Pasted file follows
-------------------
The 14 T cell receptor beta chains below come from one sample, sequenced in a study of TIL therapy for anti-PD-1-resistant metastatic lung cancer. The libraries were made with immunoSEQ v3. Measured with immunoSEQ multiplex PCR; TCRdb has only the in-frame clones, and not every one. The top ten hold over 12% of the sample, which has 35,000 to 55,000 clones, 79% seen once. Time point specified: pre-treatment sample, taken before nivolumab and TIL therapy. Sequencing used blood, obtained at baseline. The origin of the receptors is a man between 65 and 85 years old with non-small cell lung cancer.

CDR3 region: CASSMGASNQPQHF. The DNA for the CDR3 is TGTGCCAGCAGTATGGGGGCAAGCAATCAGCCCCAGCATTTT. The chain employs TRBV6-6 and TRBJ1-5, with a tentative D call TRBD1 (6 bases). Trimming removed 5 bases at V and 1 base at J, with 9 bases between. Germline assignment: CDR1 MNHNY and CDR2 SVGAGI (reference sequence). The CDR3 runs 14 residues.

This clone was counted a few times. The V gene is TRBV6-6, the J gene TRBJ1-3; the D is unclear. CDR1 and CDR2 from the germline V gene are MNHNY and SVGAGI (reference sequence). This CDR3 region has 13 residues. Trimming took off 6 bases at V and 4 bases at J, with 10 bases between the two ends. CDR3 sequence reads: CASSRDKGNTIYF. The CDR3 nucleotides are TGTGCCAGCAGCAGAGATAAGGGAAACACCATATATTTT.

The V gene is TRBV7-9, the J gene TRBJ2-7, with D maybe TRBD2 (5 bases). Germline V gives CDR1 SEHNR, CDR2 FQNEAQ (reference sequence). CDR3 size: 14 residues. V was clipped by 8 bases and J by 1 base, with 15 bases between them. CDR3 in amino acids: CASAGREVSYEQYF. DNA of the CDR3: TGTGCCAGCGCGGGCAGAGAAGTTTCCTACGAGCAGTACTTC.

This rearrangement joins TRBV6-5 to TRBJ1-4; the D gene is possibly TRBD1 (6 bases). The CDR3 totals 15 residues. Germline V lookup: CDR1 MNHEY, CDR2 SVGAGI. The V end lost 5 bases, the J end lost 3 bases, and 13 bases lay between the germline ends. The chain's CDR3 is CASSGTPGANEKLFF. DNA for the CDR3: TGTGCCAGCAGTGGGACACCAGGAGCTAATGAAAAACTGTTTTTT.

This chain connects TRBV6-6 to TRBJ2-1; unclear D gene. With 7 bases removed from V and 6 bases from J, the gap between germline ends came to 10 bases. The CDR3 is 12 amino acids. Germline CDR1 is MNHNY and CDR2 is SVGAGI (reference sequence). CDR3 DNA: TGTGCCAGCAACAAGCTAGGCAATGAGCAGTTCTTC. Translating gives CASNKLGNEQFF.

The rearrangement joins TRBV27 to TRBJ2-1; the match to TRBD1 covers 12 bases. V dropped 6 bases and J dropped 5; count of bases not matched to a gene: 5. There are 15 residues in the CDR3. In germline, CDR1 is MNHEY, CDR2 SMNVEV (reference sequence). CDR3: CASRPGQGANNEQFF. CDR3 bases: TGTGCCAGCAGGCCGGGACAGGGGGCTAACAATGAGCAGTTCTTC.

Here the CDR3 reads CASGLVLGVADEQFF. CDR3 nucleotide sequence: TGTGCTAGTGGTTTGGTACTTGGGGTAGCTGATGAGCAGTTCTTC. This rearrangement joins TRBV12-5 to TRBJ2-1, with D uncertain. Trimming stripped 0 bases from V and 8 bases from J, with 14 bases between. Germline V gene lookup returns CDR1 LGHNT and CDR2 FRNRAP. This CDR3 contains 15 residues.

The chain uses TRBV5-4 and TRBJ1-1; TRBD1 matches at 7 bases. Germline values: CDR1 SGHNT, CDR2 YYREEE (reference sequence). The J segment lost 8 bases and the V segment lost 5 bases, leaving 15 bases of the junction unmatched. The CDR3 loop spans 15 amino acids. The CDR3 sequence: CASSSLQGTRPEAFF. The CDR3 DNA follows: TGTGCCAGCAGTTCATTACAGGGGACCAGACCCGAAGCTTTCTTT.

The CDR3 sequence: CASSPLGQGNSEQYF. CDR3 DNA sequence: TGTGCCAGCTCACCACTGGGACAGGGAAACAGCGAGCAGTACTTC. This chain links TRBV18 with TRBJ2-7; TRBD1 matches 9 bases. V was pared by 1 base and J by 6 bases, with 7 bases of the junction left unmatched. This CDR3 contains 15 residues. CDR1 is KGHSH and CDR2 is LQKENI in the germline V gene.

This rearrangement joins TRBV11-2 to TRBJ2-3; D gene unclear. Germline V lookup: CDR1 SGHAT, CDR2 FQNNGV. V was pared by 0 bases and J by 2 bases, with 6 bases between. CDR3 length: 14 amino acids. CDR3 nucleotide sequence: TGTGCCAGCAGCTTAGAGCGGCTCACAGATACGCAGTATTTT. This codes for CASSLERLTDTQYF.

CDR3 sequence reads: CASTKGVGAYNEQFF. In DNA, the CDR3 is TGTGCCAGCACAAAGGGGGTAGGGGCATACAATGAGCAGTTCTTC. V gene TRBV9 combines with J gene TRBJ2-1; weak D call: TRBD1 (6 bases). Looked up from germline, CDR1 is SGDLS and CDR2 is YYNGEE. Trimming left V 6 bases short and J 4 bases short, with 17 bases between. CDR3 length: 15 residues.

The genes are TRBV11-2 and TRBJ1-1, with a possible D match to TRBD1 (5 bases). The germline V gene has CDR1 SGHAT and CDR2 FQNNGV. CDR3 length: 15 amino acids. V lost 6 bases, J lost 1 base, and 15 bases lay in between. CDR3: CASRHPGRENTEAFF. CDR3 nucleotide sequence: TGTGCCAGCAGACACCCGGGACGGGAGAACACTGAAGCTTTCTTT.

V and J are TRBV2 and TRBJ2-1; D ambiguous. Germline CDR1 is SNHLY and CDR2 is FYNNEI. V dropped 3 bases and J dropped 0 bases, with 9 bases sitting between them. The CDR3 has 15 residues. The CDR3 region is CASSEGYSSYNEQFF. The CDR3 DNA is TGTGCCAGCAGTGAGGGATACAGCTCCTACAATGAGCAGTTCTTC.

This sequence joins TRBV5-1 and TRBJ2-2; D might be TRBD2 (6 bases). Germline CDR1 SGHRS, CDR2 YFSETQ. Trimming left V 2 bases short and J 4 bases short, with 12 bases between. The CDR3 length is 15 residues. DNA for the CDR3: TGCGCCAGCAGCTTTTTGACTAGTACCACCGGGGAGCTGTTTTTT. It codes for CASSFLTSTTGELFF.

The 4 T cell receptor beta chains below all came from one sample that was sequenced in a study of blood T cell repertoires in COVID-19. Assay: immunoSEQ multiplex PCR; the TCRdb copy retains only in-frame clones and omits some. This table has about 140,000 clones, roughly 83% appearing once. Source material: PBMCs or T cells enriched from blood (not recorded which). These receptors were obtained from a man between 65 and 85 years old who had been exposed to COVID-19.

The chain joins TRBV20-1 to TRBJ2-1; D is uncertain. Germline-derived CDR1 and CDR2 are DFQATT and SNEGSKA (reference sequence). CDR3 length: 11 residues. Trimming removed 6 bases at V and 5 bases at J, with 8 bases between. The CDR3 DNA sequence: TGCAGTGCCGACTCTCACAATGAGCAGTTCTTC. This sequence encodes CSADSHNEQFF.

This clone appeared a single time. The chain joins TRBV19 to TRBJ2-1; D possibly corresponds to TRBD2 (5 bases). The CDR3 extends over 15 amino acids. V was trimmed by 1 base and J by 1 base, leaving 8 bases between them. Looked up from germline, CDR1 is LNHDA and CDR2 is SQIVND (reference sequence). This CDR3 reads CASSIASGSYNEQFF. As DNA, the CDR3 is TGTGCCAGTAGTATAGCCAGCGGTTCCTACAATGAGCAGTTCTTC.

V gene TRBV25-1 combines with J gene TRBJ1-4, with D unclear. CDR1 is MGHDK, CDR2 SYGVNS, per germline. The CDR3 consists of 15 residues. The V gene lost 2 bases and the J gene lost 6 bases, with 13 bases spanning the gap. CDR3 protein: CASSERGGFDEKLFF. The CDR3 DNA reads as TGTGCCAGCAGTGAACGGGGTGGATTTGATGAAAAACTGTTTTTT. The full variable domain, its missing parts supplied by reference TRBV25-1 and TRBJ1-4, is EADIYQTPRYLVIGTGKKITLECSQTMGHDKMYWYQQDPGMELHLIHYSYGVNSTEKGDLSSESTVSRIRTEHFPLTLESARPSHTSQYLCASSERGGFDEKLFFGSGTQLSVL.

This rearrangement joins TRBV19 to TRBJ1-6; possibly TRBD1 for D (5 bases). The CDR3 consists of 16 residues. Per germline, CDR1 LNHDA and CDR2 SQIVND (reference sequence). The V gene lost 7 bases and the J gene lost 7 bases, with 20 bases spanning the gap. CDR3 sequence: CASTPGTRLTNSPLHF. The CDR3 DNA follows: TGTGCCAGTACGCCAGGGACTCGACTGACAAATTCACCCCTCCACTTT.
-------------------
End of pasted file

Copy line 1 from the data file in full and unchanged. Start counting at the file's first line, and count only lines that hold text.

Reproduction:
The 14 T cell receptor beta chains below come from one sample, sequenced in a study of TIL therapy for anti-PD-1-resistant metastatic lung cancer. The libraries were made with immunoSEQ v3. Measured with immunoSEQ multiplex PCR; TCRdb has only the in-frame clones, and not every one. The top ten hold over 12% of the sample, which has 35,000 to 55,000 clones, 79% seen once. Time point specified: pre-treatment sample, taken before nivolumab and TIL therapy. Sequencing used blood, obtained at baseline. The origin of the receptors is a man between 65 and 85 years old with non-small cell lung cancer.